Dining differently in Dubai…at a chef’s table
Dubai; I dine out a lot, in restaurants that is. But I don’t often dine INSIDE the kitchen. Not my kitchen, even though on occasion I do, but a restaurant’s. Otherwise known as the chef’s table, smack bang in the kitchen or in some cases just outside but with a full view. You can either order à la carte with any special requests, or indulge in a tasting menu – with the chef jotting down your order and even serving you. A sommelier usually takes care of the vino. And there’s no extra charge. Whether you’re after an intimate dinner à deux, or a raucous group celebration, it certainly makes for a different dining experience. Well in Dubai we have quite a few chef’s tables, so allow me to give you the low-down…
Thiptara – The award-winning and hugely romantic Thai restaurant at the Palace Downtown Dubai overlooking Burj Khalifa. A glass-fronted door opens into the kitchen and a cosy chef’s table seating four people, or less if you like. You’re really in the hub of the kitchen here with woks sizzling away, yet the chefs working ever so quietly away at their stations. And if you nab the seat I did, you can even glimpse the magical fountain lake show…worth noting, this is the only restaurant whose sound system is inter-connected to the musical score. Opt for à la carte where you are encouraged to highlight any special requests and dietary restrictions, or just let the chef recommend a Thai feast which is what we did. Here’s what I ate, a rather divine black pepper lobster included, with fellow food blogger Ishita Unblogged. Daily for dinner. T; +971 4 8883444 E; email@example.com
Traiteur – Park Hyatt on the creek most probably ranks as my all-time favourite hotel in Dubai for its serene, white-washed design with specks of Santorini blue. Traiteur is the French restaurant famed for its classy champagne brunch served in the elevated show kitchen – think foie gras, crème brûlée and garlic-infused escargots. The chef’s table here is a private room adjacent to the main dining area, with its own open kitchen where you can witness a live cooking show by the chef. Order à la carte or choose from a number of set menus. You need a minimum of six friends though, with a max of ten. Dinner Sunday to Friday. T; +971 4 3172222 E; firstname.lastname@example.org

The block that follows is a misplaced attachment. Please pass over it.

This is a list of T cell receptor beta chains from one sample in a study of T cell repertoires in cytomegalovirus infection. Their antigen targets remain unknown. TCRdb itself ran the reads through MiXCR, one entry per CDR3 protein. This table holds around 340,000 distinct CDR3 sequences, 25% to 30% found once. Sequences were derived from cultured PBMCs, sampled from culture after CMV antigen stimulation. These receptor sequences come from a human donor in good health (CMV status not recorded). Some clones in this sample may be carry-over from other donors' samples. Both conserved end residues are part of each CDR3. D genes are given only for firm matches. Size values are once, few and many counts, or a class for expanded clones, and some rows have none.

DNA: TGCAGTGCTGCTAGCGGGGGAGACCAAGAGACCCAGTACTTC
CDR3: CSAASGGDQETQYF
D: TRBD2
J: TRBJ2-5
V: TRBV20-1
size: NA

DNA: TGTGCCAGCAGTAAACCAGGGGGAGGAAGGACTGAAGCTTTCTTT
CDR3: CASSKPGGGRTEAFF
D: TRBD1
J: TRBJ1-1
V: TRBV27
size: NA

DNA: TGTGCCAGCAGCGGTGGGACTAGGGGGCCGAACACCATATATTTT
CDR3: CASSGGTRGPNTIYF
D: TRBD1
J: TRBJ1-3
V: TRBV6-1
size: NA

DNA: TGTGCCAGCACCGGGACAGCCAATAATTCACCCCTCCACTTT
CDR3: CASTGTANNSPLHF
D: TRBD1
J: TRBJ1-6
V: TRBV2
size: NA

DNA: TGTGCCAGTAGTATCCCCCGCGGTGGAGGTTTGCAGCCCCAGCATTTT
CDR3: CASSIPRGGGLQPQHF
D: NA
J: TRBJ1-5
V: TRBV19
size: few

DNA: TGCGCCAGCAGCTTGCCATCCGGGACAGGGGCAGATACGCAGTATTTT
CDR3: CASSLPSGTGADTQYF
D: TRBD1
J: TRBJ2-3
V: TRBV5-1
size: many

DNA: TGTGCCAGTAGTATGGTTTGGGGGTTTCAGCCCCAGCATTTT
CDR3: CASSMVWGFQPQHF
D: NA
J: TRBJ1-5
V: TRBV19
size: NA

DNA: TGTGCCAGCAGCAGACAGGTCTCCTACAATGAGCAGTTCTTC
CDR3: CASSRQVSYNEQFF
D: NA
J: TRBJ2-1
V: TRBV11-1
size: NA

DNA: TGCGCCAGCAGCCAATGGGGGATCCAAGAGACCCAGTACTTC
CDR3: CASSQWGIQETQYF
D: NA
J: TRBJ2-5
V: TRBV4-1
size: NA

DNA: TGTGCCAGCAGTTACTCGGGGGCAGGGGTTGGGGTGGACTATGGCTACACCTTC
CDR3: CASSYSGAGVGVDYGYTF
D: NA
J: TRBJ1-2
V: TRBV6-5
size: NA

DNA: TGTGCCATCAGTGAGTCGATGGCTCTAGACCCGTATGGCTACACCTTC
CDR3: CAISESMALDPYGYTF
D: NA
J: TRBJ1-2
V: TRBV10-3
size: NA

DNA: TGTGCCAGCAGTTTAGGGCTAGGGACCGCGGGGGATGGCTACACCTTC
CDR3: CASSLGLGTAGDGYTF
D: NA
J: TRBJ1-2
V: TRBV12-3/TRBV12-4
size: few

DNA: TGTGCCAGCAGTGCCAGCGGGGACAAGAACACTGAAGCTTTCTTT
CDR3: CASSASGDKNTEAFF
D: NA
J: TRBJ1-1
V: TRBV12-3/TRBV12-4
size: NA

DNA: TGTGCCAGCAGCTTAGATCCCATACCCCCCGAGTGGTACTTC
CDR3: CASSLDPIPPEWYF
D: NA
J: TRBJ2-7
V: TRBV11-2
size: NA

Vu’s – This European restaurant on the 50th floor of Jumeirah’s Emirates Towers with panoramic views of the twinkling Sheikh Z skyline is no newbie but remains one of Dubai’s best kept fine dining secrets. The chef’s table sits in the heart of the kitchen’s entrance where a seven-course set menu is served, very similar to this one here, including a coupe of French champagne and canapés. Again, a minimum of six diners with a max of ten. Dinner Sunday to Friday. Bookable through Lime & Tonic. If you’ve not yet registered on the Lime & Tonic site, do so now here to get an AED 50 credit exclusive to FooDiva Friends.
Flow Kitchen – The all-day dining restaurant at the fairly new Fairmont on Palm Jumeirah. The Chef’s Palette as they call this personalised experience here is modelled on a cook-cum-artist’s studio serving family style cuisine from the Middle East, India, the Mediterranean and Asia. Set menu or à la carte with a minimum spend of AED 285 per person. Six to 12 guests. Daily for lunch and dinner. T; +971 4 4573457, E; email@example.com.
Table 9 – Scott Price and Nick Alvis’ restaurant at Hilton Dubai Creek has its chef’s table just outside the glass-walled kitchen with views straight across the pass, along with a live video screen. A seven-course menu priced at AED 495 is created according to your food preferences, with the chefs serving each and every single dish. You can let the sommelier pair wines with each course for an additional charge, or simply order from the wine list. Dinner for two or up to 12 guests. Dinner Sunday to Friday. T; +971 4 2127551, E; firstname.lastname@example.org
Blue Flame – The fine dining restaurant at arty boutique hotel Jumeirah Creekside offers a slightly different interactive take on the chef’s table where you dabble at cooking with the help of a chef, before sitting down to savour your creations – all in a rather hip and funky glass-walled cooking pod. Wine pairing is optional. Food aside, if you book through Lime & Tonic, you’ll get a glass of Moët & Chandon champagne, a Blue Flame apron, and a signed menu thrown in. You can even sign up on your tod, or for a maximum of five. Dinner daily.
Alternatively, head to your favourite Japanese restaurant in town and sit at the robata grill à la Zuma, or sushi bar, like Tomo’s where you can actually speak to the chefs and ask for their recommendations. Perfect tête à tête soirée when there’s just two of you.
Now wouldn’t it be fab to see the chef’s table concept take one giant leap ahead here, like Swedish establishment Aveqia in London marrying a restaurant with a cooking gallery – fully licensed of course – where the chef cooks for you front-of-house? Food for thought…what do you reckon?
Any more chef’s tables I may have missed?
P.S – As Geordie Armani so rightly pointed out, if you’d rather not leave the comfort of your home, then why not hire your own chef which also minimises the cost of booze? Here’s an earlier round-up of chefs for hire and caterers in Dubai.